Alaska organizations helping families take advantage of the president's immigration policy said many more young people may be eligible for benefits that include the right to legally drive and work, as well as protection from deportation.
One beneficiary is Daniel Luna-Sanchez, 16, brought to Alaska as a toddler by Mexican parents who remained illegally. He said he signed up so he could get a job and save for college.
"I knew if I wanted to do something with my life, I had to do this" and become eligible to work, said Luna-Sanchez, a West High School student recently hired at J.C. Penney.
Luna-Sanchez spoke to a reporter on Monday at a press conference organized by the Mexican Consulate in Anchorage. The event marked the third anniversary of President Barack Obama's executive action shielding many children of illegal immigrants from deportation and leading to other benefits.
The consulate held the event to highlight the policy known as Deferred Action for Childhood Arrivals (DACA). An estimated 400 young Alaskans from a variety of nationalities are thought to meet the requirements, which include being born after June 15, 1981, but have not applied, officials said.
Marisela Quijano, the acting consul in Alaska, said legal help on navigating the process is available through the Alaska Institute for Justice. Also, the Alaska Literacy Program and the Adult Learning Center provide skills leading to a GED, or high-school equivalency certificate, that can help with obtaining the DACA status.
Because the consulate contracts with those organizations, Mexicans receive reduced rates for those services, said Norma Sanchez-Arrellanes, in charge of legal affairs for the consulate. The consulate will offer advice to non-Mexicans trying to navigate the DACA process, but not economic support.
Robin Bronen, executive director of Alaska Institute for Justice, said it's believed that nationally only half of those eligible have applied.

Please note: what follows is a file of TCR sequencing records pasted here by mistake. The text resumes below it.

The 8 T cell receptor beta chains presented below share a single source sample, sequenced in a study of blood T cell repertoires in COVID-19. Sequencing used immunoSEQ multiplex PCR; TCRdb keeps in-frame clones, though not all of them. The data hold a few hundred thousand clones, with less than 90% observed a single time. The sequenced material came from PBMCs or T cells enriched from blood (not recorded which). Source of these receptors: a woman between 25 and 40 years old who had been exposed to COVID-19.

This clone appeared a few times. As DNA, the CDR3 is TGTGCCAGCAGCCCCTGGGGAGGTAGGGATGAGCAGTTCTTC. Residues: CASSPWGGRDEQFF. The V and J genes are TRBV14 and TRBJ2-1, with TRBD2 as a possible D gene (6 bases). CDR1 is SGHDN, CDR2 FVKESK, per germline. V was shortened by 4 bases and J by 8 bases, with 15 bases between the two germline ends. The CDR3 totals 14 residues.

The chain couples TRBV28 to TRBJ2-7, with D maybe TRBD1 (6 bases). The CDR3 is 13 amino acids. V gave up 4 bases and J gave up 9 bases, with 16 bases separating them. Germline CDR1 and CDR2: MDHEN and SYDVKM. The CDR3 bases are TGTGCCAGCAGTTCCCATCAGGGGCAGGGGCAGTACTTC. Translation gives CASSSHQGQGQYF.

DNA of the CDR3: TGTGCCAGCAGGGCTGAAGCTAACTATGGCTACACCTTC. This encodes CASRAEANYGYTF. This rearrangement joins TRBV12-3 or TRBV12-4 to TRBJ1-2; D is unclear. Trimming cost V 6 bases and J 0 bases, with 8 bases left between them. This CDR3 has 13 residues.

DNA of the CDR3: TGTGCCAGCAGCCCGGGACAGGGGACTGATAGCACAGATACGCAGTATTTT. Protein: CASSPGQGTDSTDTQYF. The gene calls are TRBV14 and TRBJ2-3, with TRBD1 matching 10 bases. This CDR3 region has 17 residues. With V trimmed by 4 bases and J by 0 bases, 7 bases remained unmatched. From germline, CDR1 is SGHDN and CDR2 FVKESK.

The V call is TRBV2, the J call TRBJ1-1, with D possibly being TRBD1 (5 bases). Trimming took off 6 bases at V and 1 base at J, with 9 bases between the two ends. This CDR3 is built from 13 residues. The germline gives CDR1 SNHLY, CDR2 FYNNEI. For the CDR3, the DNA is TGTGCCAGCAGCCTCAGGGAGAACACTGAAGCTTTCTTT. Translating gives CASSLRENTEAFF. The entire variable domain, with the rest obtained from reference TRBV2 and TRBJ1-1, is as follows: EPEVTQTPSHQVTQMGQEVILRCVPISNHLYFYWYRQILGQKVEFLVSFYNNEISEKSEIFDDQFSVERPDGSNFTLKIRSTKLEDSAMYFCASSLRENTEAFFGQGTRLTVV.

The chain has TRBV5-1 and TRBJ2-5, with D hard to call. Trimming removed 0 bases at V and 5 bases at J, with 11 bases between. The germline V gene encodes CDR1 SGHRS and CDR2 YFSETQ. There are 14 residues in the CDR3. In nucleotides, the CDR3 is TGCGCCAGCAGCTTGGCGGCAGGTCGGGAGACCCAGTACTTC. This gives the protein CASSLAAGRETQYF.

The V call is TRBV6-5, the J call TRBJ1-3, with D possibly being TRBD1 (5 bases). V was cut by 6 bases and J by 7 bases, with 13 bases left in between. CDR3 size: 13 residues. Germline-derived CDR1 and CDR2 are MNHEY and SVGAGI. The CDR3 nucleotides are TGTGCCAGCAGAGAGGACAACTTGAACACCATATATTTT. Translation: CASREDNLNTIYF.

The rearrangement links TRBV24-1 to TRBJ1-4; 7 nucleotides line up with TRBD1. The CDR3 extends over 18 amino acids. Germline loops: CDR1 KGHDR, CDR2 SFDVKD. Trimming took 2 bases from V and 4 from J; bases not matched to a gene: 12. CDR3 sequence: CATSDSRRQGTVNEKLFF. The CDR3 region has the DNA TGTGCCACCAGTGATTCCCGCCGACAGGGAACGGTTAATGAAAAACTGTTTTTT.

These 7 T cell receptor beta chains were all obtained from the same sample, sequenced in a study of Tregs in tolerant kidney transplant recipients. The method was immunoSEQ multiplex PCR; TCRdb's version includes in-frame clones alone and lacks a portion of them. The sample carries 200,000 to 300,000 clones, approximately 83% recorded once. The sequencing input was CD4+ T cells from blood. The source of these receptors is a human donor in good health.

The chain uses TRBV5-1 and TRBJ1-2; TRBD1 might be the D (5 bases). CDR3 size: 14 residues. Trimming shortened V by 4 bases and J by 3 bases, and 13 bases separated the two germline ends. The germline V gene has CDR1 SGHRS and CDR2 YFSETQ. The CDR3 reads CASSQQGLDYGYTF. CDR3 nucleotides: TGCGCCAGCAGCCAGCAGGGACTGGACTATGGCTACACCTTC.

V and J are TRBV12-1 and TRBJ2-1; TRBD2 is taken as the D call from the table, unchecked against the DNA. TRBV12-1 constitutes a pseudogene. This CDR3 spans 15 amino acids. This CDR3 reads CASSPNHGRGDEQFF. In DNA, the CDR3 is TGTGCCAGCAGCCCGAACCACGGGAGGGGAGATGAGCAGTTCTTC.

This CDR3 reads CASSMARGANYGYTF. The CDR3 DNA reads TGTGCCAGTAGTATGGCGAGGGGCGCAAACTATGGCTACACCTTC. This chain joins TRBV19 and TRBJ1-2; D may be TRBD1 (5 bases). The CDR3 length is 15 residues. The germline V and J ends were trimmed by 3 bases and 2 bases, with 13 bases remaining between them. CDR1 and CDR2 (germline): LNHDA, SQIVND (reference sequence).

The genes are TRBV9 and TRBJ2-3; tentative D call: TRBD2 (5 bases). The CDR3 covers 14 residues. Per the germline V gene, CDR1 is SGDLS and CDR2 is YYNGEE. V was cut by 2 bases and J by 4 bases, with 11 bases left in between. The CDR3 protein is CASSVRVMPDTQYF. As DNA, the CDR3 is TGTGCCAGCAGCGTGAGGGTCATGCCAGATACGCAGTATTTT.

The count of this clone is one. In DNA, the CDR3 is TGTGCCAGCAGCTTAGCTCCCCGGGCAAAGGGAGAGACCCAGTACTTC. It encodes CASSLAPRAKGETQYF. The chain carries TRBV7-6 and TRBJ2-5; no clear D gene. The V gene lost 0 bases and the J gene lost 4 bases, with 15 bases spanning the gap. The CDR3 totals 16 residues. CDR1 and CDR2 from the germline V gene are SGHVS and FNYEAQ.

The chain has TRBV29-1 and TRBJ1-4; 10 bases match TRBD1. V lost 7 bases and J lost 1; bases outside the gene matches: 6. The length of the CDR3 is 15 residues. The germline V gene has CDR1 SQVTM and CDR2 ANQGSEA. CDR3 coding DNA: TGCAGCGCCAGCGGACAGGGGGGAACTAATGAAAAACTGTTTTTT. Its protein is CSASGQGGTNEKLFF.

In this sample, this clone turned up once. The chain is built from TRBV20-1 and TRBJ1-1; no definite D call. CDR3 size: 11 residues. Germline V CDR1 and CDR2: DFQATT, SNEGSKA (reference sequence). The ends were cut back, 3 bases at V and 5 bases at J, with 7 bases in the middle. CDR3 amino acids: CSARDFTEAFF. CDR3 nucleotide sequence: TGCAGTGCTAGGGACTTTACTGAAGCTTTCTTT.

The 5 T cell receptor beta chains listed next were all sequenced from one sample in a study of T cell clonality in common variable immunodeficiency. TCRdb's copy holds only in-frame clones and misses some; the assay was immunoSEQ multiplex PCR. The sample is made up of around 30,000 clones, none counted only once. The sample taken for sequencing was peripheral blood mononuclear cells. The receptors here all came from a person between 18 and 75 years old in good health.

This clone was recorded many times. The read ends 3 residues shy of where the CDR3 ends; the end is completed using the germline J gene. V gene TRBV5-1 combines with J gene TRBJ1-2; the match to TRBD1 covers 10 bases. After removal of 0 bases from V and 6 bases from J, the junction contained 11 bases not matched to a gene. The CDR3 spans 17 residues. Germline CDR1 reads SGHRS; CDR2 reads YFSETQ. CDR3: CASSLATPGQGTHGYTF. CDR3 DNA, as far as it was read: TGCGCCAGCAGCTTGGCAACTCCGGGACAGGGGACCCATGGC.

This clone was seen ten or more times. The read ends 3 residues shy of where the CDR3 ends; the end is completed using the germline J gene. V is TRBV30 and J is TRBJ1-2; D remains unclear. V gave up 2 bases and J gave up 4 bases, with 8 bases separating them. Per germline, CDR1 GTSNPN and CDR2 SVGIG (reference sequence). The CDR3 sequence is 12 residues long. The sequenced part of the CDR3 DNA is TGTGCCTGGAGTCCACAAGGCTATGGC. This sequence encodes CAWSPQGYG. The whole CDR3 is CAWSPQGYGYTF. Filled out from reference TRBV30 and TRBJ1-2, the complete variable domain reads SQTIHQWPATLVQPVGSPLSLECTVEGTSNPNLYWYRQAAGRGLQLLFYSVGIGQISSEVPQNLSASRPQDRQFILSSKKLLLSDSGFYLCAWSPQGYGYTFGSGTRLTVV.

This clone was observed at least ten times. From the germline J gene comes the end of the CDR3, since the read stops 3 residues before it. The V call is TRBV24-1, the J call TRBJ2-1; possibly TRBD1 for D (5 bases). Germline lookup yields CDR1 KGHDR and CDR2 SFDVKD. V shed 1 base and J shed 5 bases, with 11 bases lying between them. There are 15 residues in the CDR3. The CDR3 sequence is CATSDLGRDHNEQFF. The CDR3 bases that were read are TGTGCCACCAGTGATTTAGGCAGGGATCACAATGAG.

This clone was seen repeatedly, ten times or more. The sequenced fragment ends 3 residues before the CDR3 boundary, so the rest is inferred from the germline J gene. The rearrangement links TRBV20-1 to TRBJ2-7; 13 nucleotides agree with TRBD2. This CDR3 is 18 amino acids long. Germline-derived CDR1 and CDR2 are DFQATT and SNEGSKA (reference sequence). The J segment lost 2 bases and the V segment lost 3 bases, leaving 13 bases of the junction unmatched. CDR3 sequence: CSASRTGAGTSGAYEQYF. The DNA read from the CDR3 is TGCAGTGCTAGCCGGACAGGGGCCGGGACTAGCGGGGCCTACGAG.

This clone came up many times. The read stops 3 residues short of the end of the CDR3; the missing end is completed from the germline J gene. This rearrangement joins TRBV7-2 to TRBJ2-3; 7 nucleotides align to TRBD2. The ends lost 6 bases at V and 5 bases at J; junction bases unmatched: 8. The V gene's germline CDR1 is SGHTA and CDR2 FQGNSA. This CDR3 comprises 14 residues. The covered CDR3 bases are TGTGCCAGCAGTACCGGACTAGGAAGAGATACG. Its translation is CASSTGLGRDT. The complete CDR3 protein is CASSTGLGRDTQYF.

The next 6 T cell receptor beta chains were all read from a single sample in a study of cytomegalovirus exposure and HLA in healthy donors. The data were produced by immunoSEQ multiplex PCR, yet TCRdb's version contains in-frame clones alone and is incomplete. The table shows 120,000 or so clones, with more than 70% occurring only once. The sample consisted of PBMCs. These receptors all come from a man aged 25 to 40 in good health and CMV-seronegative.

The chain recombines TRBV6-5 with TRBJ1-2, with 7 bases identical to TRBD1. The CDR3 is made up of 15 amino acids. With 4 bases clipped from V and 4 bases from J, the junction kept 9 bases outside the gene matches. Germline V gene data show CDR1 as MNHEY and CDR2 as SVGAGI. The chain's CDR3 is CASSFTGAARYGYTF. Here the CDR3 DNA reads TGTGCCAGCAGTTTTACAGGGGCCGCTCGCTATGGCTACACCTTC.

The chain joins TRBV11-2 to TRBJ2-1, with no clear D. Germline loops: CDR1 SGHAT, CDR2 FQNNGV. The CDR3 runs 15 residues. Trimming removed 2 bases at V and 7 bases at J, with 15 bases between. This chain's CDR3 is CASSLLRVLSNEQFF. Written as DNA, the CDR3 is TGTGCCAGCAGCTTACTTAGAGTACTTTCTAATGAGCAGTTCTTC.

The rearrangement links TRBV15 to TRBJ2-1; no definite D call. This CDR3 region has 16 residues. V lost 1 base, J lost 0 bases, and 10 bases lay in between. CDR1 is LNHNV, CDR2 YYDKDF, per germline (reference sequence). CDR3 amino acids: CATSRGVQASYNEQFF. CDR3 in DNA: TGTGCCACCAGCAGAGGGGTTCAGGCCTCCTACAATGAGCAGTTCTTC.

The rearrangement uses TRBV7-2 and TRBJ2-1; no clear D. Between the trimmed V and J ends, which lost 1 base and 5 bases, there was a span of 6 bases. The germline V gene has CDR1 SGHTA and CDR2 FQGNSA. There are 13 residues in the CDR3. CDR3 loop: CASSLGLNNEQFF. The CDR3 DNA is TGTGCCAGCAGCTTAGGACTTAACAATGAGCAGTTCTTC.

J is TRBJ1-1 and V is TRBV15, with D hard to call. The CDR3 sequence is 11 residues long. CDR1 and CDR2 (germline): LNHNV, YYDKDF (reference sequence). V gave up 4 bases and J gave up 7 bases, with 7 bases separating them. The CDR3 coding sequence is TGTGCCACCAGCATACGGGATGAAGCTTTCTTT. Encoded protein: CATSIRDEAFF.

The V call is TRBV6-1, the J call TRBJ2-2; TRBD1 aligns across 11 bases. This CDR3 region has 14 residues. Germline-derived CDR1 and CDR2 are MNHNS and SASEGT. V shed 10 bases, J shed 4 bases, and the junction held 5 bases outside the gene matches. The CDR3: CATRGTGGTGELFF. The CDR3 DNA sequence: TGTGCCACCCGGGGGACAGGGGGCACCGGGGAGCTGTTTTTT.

"One of the great benefits people get is not only immigration documents, but driver's licenses and a Social Security number and those things that I think U.S. citizens take for granted that provide us with the means through which we can live and support ourselves," said Bronen.
Nationwide, more than 500,000 Mexicans have applied under DACA but many more have not, said consulate officials. Sanchez-Arrellanes said the policy has important economic benefits in Alaska and nationally.
"People can get jobs and be better educated. That's good for the economy," she said.
In Alaska, just a handful of young Mexicans have taken advantage of the new rule through the consulate, she said. Some may be afraid a future president will reverse Obama's executive action. An expansion of the action issued by Obama last fall is being challenged in courts in a Texas-led lawsuit involving 26 states -- but not Alaska -- under claims that Obama exceeded his presidential authority.
The consulate's legal experts believe families won't suffer negative consequences if the policy is changed, Sanchez-Arrellanes said. Those who receive DACA status today might later essentially be grandfathered in, allowing them to indefinitely continue working in the U.S. as long as they remain law-abiding residents, she said
Though it doesn't confer citizenship, DACA might one day become a step to that status, Sanchez-Arrellanes said.
Luna-Sanchez, who is not related to Sanchez-Arrellanes, said he's hoping to become a U.S. citizen someday.
He said he's saving the money from his new job to study engineering in college, possibly at Stanford. He figured out on his own how to receive approval under DACA to be allowed to work. It wasn't difficult but it probably would have been easier through the consulate, he said.
He said he believes the policy is a good thing for Alaska because it allows people to work and help the economy.
"I see only good coming from this," he said.